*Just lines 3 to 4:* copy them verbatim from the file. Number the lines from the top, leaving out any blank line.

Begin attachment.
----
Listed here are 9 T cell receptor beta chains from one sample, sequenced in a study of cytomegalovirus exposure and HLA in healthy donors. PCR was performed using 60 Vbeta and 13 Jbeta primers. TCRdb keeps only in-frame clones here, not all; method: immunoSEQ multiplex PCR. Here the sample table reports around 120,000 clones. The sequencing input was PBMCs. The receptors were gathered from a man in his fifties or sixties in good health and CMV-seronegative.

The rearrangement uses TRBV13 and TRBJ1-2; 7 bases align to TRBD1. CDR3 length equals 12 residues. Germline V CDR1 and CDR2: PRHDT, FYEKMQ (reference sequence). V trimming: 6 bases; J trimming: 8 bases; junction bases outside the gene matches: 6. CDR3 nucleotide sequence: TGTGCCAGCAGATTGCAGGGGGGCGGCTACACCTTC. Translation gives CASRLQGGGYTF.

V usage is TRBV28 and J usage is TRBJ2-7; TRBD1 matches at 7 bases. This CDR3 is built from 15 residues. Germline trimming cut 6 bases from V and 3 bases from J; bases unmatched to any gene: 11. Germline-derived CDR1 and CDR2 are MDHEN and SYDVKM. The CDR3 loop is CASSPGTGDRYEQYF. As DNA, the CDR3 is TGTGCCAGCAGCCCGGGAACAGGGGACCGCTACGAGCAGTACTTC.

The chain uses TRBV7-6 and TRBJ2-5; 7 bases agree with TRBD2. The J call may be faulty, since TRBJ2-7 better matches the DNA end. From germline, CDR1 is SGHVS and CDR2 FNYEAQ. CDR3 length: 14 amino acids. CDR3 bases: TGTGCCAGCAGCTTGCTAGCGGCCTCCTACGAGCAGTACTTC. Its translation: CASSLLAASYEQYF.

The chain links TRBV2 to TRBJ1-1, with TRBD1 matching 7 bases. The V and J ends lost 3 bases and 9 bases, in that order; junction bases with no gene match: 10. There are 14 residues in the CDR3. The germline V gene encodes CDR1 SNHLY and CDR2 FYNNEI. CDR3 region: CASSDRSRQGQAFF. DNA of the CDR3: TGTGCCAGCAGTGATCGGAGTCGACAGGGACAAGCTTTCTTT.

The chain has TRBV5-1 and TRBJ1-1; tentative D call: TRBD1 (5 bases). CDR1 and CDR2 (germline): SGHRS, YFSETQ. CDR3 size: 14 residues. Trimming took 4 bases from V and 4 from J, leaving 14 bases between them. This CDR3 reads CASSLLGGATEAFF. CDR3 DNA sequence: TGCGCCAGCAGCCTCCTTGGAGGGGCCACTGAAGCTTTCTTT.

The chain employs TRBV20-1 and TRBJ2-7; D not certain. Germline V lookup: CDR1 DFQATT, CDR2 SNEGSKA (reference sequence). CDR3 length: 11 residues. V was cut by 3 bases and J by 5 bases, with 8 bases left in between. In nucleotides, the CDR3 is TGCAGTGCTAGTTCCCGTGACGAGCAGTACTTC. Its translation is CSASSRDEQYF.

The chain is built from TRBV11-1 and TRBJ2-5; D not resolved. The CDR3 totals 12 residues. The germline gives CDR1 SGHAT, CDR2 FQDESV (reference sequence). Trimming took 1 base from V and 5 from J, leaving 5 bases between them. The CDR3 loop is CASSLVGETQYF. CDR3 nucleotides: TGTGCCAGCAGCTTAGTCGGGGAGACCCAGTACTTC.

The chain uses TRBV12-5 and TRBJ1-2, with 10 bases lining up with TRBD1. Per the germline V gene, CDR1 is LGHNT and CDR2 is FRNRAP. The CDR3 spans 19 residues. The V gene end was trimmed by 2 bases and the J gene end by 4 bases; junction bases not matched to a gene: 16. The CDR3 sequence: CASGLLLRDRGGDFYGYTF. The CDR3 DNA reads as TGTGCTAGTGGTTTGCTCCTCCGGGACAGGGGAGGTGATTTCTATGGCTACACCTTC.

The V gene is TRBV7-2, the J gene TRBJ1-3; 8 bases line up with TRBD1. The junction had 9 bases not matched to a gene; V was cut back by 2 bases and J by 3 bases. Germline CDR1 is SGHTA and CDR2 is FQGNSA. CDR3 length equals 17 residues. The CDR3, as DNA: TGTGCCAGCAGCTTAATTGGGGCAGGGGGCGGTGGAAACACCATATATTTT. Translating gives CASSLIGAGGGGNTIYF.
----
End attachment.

V usage is TRBV28 and J usage is TRBJ2-7; TRBD1 matches at 7 bases. This CDR3 is built from 15 residues. Germline trimming cut 6 bases from V and 3 bases from J; bases unmatched to any gene: 11. Germline-derived CDR1 and CDR2 are MDHEN and SYDVKM. The CDR3 loop is CASSPGTGDRYEQYF. As DNA, the CDR3 is TGTGCCAGCAGCCCGGGAACAGGGGACCGCTACGAGCAGTACTTC.

The chain uses TRBV7-6 and TRBJ2-5; 7 bases agree with TRBD2. The J call may be faulty, since TRBJ2-7 better matches the DNA end. From germline, CDR1 is SGHVS and CDR2 FNYEAQ. CDR3 length: 14 amino acids. CDR3 bases: TGTGCCAGCAGCTTGCTAGCGGCCTCCTACGAGCAGTACTTC. Its translation: CASSLLAASYEQYF.